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by Jane Ward: Sweet and juicy, corn fresh from the field is a wonderful summer treat. Once corn has been picked, though, its natural sugars begin converting to starch. Within twenty-four hours, the kernels that should pop crisply in your mouth become a little tougher, a little chewier.
Sometimes I find myself with too much corn to eat all at once, and a few ears end up lingering in the fridge for a couple of days after I bring corn home from the farm. Pan roasting corn kernels is a great way to use up those few ears that have gone a day or two past their corn-on-the-cob eating prime. The starch that has developed actually helps the corn develop a beautiful golden brown caramelization that completely transforms sweet corn’s flavor into something more toasty, nutty, and complex. Once roasted, the corn kernels can be combined with any number of delicious fresh ingredients to create a slightly warm or room temperature side dish relish.
Corn oil for the pan (vegetable oil will substitute well)
Kernels from 3-4 ears of uncooked corn
1 to 2 jalapeño peppers, diced (wear gloves when chopping any chili)
1 lime, cut in half
Salt to taste
Suggested additions: 1 cup halved cherry or grape tomatoes, or to taste; 1 avocado, cubed; ½ cup finely chopped scallions
1. Heat a large heavy skillet over medium high heat. Add to the hot pan enough corn oil to cover the bottom of the skillet to a depth of 1/8-inch. When the oil is hot but not smoking, add the corn kernels to the pan. Take care; the juice from the corn will pop and spatter. Stir the corn to coat it all in the oil. Adjust the heat between medium and medium high to maintain a steady rate of cooking. The goal is to let the corn sugars develop slowly and evenly. Stir only occasionally, moving the corn from the top of the pan to the bottom to allow all the kernels to brown. Browning could take anywhere from 15-20 minutes.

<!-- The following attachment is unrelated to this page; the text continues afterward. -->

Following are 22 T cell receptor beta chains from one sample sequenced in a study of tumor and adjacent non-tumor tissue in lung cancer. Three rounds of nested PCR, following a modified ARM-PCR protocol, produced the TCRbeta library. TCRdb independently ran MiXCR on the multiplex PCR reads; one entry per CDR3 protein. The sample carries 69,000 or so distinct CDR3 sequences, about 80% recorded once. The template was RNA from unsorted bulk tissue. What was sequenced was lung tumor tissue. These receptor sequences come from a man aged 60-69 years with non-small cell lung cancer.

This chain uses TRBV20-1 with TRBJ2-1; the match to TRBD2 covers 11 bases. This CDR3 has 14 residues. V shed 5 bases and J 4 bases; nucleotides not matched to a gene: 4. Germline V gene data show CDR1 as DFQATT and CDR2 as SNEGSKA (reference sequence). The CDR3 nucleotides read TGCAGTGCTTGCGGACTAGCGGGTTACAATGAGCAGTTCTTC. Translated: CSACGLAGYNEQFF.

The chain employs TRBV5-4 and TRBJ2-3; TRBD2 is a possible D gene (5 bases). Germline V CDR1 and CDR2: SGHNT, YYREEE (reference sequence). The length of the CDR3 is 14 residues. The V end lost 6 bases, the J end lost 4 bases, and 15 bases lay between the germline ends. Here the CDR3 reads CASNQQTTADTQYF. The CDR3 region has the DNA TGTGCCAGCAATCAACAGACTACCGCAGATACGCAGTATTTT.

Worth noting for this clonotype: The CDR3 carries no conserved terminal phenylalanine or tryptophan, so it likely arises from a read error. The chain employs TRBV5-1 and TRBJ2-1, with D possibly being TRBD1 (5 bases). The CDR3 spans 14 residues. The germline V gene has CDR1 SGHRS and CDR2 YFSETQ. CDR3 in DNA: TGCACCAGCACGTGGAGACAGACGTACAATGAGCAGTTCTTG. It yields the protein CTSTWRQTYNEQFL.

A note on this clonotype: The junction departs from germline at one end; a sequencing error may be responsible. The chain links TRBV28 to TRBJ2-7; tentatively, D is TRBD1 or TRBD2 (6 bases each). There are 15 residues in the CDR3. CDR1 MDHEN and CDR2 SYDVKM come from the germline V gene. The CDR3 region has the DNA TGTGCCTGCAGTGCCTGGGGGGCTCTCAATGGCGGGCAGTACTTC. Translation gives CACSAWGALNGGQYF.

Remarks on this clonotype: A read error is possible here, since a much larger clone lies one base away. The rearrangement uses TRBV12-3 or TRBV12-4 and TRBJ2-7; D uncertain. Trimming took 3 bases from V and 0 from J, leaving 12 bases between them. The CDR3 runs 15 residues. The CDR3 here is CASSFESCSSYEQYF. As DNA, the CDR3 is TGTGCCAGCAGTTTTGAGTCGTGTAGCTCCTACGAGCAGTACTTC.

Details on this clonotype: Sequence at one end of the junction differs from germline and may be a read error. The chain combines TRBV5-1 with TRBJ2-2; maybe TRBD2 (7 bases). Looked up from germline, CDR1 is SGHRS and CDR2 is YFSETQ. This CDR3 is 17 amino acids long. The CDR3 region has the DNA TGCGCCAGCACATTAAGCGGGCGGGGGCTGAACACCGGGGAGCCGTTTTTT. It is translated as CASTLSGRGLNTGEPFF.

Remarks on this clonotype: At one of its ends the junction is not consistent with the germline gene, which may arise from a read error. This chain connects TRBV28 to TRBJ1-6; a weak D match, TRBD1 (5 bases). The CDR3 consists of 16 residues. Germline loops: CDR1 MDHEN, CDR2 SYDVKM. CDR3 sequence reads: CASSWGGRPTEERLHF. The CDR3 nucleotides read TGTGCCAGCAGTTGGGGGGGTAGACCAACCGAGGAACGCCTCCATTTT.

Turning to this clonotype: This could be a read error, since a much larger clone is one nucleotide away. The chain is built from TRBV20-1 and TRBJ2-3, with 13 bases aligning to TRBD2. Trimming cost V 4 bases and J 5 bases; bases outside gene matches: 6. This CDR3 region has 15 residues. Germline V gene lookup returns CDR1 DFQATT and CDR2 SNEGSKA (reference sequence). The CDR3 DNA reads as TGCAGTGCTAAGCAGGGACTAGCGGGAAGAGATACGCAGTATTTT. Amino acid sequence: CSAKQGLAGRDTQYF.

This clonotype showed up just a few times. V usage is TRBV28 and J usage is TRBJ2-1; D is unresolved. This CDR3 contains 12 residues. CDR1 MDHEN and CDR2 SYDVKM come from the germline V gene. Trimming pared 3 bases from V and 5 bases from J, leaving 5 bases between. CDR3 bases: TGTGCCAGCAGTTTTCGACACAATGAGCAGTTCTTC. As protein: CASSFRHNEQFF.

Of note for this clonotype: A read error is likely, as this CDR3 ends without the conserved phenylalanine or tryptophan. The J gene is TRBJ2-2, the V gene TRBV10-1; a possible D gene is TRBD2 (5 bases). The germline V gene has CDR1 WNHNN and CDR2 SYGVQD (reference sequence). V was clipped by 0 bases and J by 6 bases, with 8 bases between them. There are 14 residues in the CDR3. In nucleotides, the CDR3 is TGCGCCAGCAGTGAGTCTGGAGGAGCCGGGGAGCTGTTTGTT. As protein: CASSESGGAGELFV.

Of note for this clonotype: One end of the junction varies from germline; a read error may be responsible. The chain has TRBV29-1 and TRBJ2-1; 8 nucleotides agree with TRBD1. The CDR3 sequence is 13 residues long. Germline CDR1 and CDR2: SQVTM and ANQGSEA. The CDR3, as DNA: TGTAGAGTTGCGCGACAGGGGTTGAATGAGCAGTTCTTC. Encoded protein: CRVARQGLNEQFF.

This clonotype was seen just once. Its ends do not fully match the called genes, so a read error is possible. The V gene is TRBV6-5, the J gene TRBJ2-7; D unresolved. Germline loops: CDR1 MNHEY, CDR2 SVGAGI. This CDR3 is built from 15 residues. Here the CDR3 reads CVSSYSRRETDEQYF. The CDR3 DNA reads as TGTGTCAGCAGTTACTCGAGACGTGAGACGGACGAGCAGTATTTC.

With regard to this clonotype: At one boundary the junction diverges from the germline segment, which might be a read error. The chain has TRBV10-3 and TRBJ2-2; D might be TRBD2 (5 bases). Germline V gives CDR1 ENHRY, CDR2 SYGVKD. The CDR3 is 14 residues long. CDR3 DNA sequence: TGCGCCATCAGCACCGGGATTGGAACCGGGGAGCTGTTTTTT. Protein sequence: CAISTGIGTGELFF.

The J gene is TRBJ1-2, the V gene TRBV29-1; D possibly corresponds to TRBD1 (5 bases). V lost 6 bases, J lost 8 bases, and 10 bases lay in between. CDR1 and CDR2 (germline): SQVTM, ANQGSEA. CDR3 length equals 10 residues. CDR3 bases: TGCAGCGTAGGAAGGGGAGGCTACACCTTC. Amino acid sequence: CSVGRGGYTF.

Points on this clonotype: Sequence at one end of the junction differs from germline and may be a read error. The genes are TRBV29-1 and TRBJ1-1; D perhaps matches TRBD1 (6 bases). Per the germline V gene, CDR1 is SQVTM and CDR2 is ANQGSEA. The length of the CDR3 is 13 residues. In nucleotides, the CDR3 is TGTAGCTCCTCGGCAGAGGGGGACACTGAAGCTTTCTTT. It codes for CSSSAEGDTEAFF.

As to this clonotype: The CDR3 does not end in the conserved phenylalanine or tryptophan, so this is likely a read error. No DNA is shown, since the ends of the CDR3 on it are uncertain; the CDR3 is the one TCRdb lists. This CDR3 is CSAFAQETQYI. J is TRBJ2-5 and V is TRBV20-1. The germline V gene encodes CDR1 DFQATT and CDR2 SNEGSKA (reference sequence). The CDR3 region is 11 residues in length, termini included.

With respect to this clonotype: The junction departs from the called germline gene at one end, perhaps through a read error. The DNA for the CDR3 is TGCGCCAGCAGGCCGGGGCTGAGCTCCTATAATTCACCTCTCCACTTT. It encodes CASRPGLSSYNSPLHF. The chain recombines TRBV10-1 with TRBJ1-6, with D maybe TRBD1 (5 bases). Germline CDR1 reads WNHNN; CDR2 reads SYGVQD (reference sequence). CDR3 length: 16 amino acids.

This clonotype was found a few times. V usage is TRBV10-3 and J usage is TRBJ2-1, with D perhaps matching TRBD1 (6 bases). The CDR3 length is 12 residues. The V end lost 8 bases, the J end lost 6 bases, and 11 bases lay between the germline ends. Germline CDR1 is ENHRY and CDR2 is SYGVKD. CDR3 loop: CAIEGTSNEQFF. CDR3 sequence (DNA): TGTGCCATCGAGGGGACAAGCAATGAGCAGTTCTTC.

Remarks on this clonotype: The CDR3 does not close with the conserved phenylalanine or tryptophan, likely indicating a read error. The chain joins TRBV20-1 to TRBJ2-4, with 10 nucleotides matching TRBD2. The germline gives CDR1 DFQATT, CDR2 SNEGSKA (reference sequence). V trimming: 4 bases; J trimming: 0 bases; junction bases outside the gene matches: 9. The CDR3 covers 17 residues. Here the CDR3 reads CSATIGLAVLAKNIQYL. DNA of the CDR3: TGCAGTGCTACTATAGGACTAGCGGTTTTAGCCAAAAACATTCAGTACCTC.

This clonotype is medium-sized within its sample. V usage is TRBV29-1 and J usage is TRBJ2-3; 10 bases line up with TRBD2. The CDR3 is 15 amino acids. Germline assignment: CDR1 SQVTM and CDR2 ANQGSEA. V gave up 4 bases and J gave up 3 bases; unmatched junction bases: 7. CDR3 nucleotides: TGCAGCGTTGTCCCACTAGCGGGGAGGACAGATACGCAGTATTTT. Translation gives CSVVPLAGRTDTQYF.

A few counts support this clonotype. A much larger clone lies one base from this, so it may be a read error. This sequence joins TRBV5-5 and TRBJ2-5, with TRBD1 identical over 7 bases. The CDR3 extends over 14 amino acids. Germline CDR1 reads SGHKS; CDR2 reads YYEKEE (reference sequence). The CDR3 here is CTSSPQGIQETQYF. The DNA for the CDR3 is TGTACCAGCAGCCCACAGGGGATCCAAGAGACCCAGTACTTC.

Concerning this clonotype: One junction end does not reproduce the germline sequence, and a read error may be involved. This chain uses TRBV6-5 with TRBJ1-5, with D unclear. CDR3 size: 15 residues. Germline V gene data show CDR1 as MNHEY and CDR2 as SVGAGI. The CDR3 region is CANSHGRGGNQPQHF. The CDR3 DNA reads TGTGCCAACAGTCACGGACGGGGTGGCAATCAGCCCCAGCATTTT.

2. When you have reached the desired golden brown, stir in as much of the chopped jalapeno as desired and let the pepper soften with the heat for a minute or two.
3. Remove the pan from the heat and immediately squeeze the juice of one half of the lime over the corn. Stir and taste for seasoning, and add only as much salt as needed.
The corn relish may be served as is. Or you may add any or all of the suggested vegetables. Use your imagination to come up with some combinations of your own. Crumbled bacon or crisp diced pancetta is also wonderful with corn.
Once you have added everything you wish to add, taste the corn relish and add more limejuice and salt as necessary to correct the seasoning.
Recipe courtesy of Jane Ward, author and Blogger - Food & Fiction, 2012.
Jane Ward is the author of HUNGER (Forge, 2001) and THE MOSAIC ARTIST (2011). Jane graduated from Simmons College with a degree in English Literature, the desire to write novels, and an aptitude fo